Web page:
Fergie strode through the terminal with the book 'Lenin, Stalin and Hitler - The Age of Social Catastrophe'. Written by Robert Gellately, the American author and Professor of History at Florida State University, the publishers say that the 720-page tome shows how the "pursuit of utopian - and dreadfully flawed - ideals led only to dystopian nightmare".
Gellately admits he's a Chelsea fan and told The Times last night that Ferguson could take guidance from how the 20th-century dictators achieved their heinous goals.
The academic said Ferguson should aim to be more like Hitler than his Russian dictatorial counterparts if he wanted to inspire his players.
"Hitler we always think of as a dictator casting lightning bolts down from on high, but he was a man who didn't like making decisions, who wanted others to make them," Gellately said. "He wanted to be a man of the people, to be loved, the opposite of Lenin and Stalin, who thought the views of the public could go to hell.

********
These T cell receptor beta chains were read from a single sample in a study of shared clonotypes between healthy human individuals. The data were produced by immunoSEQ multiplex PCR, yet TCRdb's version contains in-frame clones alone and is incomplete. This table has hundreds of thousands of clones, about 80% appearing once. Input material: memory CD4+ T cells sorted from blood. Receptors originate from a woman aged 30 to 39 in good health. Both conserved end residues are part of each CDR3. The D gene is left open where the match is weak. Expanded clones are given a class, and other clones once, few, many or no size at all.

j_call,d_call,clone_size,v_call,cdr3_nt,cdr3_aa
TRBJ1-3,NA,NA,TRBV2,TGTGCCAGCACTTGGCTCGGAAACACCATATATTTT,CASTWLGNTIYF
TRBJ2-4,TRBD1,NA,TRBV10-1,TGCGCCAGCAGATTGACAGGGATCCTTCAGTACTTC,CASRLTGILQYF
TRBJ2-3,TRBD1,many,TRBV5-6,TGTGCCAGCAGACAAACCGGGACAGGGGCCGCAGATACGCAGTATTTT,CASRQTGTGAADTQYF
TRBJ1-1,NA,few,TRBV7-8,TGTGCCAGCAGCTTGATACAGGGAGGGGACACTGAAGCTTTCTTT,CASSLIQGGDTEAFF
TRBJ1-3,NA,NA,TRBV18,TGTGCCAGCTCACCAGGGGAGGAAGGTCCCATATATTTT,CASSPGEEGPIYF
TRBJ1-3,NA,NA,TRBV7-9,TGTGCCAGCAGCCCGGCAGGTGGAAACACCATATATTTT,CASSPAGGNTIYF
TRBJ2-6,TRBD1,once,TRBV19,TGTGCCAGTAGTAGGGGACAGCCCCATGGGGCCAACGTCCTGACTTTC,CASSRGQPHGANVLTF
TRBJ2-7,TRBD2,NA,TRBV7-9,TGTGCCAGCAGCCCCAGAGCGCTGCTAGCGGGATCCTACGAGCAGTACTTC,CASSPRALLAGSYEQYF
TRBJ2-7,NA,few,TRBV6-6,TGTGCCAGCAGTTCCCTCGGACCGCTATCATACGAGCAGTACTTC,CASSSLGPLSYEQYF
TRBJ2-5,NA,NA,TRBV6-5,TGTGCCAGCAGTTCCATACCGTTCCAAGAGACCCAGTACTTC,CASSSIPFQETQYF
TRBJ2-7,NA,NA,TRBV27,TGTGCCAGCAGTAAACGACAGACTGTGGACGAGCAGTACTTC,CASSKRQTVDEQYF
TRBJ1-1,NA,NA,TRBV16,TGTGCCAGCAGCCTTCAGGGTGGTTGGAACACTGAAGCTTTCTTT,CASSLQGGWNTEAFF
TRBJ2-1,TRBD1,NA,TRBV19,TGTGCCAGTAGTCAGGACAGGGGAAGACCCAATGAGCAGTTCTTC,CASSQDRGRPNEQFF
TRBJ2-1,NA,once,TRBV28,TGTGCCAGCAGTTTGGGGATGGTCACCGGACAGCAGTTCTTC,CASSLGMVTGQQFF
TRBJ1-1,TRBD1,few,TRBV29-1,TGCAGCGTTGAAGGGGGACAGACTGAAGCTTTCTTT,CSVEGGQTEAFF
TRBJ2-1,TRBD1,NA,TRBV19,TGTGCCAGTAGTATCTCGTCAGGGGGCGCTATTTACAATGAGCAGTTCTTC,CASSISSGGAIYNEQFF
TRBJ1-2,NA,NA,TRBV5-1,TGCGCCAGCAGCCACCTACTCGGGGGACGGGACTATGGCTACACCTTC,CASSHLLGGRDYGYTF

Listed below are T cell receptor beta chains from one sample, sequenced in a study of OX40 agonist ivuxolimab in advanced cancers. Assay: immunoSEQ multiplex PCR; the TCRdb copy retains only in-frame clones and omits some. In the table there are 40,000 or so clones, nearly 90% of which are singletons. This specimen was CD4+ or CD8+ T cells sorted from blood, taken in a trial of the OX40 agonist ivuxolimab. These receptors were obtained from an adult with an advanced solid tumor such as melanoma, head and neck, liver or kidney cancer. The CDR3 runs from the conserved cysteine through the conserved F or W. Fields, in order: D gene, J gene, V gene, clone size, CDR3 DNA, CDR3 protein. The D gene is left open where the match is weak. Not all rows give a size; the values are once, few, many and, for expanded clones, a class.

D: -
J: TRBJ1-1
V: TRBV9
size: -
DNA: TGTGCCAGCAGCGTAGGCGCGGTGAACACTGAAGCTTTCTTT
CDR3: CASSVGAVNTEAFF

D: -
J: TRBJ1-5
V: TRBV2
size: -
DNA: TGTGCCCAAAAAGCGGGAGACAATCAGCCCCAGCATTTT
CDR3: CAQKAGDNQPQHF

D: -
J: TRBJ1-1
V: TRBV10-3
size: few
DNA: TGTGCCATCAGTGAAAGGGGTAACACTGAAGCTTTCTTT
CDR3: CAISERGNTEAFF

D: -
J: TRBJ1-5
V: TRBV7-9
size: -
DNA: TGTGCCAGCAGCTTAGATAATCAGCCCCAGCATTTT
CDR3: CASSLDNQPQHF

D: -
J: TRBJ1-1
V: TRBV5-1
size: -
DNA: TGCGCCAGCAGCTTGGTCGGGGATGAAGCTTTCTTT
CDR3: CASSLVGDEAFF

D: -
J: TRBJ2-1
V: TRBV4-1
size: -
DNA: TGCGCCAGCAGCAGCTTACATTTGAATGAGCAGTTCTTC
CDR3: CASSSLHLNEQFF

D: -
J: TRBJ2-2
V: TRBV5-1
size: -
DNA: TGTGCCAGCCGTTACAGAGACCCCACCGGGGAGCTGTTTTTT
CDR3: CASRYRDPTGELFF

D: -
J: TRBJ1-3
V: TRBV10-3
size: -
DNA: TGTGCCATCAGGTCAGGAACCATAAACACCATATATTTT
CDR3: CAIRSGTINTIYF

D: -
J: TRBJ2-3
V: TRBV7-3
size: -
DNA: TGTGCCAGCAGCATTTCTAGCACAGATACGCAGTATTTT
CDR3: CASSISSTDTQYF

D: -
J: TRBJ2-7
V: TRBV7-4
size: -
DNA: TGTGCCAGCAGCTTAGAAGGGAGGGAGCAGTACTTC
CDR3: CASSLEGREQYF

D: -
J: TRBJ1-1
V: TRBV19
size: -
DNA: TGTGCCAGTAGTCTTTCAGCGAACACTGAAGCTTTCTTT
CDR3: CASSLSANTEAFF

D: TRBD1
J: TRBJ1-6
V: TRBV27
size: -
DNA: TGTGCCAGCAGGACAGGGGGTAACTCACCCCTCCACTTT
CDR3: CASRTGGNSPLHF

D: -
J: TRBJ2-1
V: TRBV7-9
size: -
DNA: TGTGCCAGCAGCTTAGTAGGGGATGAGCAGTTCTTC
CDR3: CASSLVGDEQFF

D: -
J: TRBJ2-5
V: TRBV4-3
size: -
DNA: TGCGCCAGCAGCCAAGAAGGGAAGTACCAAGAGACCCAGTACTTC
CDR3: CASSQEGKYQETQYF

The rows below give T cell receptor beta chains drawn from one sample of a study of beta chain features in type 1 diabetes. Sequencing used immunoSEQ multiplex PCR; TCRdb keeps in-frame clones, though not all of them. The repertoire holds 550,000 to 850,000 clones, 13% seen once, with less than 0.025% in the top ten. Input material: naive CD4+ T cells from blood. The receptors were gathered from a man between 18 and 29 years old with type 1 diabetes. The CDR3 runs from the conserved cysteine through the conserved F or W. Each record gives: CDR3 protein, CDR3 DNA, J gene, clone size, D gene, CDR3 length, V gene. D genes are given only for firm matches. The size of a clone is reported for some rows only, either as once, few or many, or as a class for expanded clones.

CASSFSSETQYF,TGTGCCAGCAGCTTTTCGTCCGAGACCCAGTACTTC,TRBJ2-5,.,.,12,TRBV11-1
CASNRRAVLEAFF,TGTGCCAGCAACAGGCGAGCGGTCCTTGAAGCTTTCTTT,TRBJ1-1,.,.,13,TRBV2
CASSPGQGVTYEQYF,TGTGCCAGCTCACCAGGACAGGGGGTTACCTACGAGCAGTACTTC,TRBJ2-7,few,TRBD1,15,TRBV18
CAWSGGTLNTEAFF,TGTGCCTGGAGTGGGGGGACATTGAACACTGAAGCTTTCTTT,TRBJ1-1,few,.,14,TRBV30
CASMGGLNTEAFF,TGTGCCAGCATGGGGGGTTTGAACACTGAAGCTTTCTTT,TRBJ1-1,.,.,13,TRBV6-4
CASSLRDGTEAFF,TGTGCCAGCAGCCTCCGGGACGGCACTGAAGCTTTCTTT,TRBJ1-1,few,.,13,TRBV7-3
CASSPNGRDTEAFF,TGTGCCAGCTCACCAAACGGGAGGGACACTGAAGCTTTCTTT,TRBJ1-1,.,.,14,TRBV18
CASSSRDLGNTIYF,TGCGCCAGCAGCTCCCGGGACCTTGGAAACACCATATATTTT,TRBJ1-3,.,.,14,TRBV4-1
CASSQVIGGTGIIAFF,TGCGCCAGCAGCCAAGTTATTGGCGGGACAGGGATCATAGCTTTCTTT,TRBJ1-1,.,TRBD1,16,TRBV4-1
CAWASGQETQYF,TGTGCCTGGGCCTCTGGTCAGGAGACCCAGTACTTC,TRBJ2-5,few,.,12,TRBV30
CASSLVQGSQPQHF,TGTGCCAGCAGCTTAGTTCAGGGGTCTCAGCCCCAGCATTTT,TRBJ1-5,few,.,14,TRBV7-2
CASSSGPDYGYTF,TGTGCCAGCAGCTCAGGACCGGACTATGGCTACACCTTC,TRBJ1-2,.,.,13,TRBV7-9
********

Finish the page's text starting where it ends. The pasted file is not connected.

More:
"Even when the Russians were raising their flag over the Reichstag there were Germans in the basement of the building who held out for days. If you give people a really strong idea to fight for and they can identify with this, they will fight for it to the bitter end."
Gellately said that he was backing the Scot to lead United to the final.
"If Ferguson can awaken in his troops that psychological commitment that they will win at all costs, then he should be able to guide them through," he said.